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Quit Futzing Around and Clean Up Your Data Already!

Unless you’ve been living under a rock, by now you know that the cost of having dirty data is huge. A simple search for “the cost of dirty data” will yield more than two billion results. We’re not going to cover the topic but you don’t have to trust us. Let Me Google That for you. Also, in the spirit of managing scope for this article, We’re going to focus only on your company database–you know, your accounts and your prospects.

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There are two very basic questions you need to be able to answer with your data to consider your data “clean” :

  •  How many customers do you have?
  • Who are your customers?

 In the overused metaphor of Maslow’s Hierarchy of Needs, answering these questions would be akin to having food and shelter.

 Let’s dig in.

How Many Customers Do You Have?

The list of problems with data duplication is long but the biggest issues are tied to finance reporting when transactions aren’t tied to a single account, and the loss of credibility when you introduce yourself for the fifth time to a company that’s been your customer for 10 years—or worse, your CEO asks you the simple question, “How many customers do we have” and you can’t give a straight answer.

Those who have tried to deduplicate at scale appreciate the difficulty of the effort. Consider these records. Are any of them duplicates of the other?

A chart showing how easy it is to have duplicate data entries that appear different.

Excel says there are no duplicates in that list.

SQL says there are no duplicates in that list.

All fuzzy matchers say there are no duplicates in that list.

The human says, “I don’t know, but let me check Google maps.” Two minutes later, the human has an answer. (If you have a few thousand rows of data to deduplicate, you might be able to go this route.)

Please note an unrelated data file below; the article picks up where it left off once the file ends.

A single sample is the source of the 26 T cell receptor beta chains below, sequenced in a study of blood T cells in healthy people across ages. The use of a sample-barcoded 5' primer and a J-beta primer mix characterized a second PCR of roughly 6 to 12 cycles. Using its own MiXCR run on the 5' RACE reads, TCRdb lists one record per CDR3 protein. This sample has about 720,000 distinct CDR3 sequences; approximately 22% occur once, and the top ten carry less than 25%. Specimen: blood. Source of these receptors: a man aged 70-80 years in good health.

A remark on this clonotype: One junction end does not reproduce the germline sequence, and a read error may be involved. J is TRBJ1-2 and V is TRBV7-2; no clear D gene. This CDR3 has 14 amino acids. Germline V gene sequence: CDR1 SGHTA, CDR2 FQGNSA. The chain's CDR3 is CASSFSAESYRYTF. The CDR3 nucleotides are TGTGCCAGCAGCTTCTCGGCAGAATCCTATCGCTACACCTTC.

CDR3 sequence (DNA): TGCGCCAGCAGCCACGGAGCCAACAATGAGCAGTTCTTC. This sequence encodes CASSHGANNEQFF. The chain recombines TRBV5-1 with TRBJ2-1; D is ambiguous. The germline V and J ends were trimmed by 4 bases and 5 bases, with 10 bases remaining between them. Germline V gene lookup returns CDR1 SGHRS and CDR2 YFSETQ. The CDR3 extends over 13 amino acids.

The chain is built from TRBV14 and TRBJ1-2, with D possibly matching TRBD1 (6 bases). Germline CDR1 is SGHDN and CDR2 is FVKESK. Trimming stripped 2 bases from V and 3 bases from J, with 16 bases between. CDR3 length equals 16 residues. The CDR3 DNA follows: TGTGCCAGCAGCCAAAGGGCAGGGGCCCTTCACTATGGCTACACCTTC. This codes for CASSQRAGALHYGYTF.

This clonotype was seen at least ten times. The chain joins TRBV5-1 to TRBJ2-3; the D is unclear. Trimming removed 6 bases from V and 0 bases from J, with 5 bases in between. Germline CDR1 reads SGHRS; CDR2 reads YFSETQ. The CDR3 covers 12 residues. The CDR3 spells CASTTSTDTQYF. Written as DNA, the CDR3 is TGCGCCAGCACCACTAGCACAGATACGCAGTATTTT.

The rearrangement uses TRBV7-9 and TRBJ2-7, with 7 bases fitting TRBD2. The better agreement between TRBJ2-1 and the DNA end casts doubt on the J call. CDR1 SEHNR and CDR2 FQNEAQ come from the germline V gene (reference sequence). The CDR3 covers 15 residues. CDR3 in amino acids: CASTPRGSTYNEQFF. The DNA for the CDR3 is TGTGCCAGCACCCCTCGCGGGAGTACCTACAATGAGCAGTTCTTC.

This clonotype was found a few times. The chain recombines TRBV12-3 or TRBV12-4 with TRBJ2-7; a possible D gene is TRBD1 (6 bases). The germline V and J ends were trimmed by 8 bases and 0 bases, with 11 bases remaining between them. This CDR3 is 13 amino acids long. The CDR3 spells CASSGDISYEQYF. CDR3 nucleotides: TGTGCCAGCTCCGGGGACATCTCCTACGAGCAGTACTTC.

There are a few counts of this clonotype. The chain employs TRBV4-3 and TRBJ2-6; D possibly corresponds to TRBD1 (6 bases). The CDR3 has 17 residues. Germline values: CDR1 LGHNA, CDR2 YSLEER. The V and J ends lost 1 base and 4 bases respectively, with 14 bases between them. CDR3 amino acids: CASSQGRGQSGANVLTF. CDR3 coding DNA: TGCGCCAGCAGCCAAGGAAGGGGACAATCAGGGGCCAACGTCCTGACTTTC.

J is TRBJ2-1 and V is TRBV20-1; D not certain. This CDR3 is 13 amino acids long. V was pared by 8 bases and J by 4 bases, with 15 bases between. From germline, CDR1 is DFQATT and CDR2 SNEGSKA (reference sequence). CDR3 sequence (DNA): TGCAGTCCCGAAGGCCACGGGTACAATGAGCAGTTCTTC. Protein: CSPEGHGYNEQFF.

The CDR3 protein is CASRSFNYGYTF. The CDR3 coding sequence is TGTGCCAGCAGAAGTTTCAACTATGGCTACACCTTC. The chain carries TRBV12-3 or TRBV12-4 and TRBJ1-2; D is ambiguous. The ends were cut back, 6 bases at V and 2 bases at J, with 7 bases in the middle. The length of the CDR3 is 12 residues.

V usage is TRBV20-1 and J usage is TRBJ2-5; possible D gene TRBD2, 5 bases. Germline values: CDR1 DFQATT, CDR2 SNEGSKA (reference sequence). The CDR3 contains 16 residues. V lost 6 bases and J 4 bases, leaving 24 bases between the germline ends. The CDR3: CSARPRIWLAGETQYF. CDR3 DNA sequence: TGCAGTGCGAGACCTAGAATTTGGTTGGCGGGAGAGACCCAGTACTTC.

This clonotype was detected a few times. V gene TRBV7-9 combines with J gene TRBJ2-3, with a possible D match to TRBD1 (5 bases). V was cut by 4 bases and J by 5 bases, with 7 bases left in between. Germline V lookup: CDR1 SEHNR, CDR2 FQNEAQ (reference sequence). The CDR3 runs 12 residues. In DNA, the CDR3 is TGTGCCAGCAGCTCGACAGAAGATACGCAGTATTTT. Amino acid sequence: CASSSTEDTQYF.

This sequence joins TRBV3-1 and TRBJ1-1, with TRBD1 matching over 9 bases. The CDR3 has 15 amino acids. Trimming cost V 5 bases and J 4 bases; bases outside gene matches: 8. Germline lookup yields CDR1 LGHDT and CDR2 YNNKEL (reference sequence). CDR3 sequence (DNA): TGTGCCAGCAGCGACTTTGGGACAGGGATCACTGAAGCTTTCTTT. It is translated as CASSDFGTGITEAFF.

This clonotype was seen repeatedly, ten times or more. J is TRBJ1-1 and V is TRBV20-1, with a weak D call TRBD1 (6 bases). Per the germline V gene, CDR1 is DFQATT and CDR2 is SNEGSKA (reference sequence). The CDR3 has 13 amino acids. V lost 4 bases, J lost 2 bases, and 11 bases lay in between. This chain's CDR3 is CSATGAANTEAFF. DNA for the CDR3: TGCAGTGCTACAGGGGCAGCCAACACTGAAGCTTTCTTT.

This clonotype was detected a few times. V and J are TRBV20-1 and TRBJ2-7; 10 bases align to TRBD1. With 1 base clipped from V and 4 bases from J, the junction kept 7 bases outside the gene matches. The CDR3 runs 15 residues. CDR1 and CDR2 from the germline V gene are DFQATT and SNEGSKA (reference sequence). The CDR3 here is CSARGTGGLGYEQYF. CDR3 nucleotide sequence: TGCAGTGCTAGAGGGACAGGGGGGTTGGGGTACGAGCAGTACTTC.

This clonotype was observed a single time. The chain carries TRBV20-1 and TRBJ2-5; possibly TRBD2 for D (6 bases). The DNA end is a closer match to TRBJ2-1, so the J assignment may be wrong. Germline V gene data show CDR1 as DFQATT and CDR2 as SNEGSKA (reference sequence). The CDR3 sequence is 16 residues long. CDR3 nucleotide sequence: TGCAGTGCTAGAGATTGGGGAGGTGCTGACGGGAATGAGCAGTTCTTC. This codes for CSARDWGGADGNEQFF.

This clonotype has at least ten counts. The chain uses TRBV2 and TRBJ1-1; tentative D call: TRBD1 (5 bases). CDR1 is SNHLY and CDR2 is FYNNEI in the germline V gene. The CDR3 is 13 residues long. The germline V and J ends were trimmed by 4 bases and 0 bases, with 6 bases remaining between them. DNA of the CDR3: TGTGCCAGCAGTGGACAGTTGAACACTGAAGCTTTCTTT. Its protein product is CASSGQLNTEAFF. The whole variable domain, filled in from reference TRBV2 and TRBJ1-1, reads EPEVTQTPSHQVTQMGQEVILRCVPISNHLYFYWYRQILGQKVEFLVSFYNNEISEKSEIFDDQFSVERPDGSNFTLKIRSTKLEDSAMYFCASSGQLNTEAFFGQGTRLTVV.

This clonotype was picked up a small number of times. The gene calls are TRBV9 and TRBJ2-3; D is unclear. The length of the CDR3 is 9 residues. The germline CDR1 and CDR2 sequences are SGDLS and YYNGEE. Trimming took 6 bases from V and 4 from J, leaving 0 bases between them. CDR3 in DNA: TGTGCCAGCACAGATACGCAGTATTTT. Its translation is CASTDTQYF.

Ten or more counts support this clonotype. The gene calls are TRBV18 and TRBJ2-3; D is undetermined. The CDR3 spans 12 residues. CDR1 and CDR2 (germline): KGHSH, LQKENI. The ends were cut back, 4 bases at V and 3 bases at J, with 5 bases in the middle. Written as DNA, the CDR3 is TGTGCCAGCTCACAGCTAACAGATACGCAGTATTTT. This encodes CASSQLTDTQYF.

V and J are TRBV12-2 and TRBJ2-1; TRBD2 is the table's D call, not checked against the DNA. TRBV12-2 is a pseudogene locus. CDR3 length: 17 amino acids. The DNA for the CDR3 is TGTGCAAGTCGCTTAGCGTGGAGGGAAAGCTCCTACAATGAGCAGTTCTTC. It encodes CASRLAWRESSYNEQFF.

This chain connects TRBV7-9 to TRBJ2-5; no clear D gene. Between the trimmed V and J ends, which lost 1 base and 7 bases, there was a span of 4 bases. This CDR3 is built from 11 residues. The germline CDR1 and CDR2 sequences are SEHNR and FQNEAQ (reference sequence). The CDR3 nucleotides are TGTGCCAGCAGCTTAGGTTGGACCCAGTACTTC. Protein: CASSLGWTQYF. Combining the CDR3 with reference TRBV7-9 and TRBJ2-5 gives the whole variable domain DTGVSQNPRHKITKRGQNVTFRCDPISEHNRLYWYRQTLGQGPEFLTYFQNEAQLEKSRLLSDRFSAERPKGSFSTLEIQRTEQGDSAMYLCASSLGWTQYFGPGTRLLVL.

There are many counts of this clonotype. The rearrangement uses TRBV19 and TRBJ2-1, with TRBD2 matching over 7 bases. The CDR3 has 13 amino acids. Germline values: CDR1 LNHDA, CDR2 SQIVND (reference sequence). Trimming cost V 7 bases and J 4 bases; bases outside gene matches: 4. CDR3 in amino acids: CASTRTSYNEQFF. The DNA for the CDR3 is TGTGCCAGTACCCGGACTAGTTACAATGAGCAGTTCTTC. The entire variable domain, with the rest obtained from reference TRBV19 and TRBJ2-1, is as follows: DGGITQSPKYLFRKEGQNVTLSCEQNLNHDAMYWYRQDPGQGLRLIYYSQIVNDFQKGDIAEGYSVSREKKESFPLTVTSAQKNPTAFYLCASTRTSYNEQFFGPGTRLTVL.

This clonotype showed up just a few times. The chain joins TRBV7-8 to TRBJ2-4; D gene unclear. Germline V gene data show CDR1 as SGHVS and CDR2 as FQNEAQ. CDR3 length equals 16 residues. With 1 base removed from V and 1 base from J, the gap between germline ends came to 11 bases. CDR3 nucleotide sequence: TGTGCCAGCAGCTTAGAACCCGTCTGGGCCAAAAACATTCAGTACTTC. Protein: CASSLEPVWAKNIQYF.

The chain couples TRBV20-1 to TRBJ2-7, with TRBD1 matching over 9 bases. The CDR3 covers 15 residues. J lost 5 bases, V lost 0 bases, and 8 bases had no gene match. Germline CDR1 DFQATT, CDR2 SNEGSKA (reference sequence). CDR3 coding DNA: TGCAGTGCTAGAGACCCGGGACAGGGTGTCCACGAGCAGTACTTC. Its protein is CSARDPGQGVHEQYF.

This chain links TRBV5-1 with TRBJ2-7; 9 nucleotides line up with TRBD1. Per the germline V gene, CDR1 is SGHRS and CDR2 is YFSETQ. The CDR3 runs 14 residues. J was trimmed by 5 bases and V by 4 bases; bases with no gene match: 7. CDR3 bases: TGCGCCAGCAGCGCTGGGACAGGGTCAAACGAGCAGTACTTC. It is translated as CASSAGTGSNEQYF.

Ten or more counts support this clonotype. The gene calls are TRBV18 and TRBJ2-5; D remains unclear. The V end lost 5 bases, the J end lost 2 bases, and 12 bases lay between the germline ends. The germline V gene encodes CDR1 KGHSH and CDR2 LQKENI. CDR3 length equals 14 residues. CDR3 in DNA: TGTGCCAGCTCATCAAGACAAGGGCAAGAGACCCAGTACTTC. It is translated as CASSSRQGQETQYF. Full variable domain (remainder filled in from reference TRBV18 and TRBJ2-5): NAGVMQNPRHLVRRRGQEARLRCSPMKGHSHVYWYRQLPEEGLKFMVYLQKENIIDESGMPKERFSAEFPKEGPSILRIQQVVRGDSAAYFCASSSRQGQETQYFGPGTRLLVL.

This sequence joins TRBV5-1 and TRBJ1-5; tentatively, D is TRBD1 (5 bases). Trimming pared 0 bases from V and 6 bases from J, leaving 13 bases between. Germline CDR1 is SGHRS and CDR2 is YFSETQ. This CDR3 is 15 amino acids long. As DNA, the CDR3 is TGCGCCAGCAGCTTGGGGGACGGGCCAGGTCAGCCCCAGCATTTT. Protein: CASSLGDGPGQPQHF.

So, here’s your “Step 1” in cleaning your data. Find a matching tool or a matching service that understands that there are two (2) business locations in the data above because it understands that Loop 360 and N Capital of Texas Hwy are the same road and that North Cat Mountain is a neighborhood in Austin

Match and Append’s match technology knows these things and we scoff at so-called “matchers” that don’t.

In the end, you want to know which accounts are the same business entity:

A chart showing duplicate data being merged into one.

You have options once you’ve identified the duplicates. Eg., Report on financial transactions belonging to each customer. Create golden records. Deprecate duplicate records. You have options.

Who Are Your Customers?

If the first most embarrassing question your CEO can ask that you can’t answer is, “How many customers do we have,” then the second most embarrassing question you can’t answer is, “Who are our customers?” You better be able to answer in terms of industries, company sizes, and geographies – basic firmographics — at a minimum!

A person shrugging with question marks above their palms.

Companies like DemandbaseData Axle, and Moody’s Analytics have an excellent set of firmographic data. They also give you the added benefit of having contacts for your accounts.

So, here’s your “Step 2” in cleaning your data. Contact one of these companies and ask them to append their firmographics to your list. Any company worth its salt should be able to take your file, match it to their reference database, append their data, and give it back to you with their shiny new firmographics. Make sure you get address level match precision.

We also recommend going beyond the record-by-record data and into Corporate Linkage so that the relationships between records are known. It’s incredibly valuable to know that multiple companies are related to one-another through a common parent, or ultimate parent. Be sure

Many data companies have technology in the form of integrated applications or APIs that will keep your new firmographics up-to-date. Ask about that, too.

See, It’s Not That Hard

Getting your data clean requires that you compartmentalize the effort. Deduplicate your data and add basic firmographics. Period. Be leery of the scope creep that will be demanded by those who are not responsible for cleaning the data–data to define your Ideal Customer Profile (“ICP”), to fill in whitespace, to determine purchase intent, to reveal other insights. All are very valuable but none have anything to do with cleaning your data. Once you’ve compartmentalized, focus maniacally on cleaning your data so that you can stop the bleeding of costs associated with bad data, and then move on to increasing the strategic value of your data by addressing ICP and other attributes that your company needs to grow.

So, quit futzing around and clean up your data already!

Author

Ray Renteria

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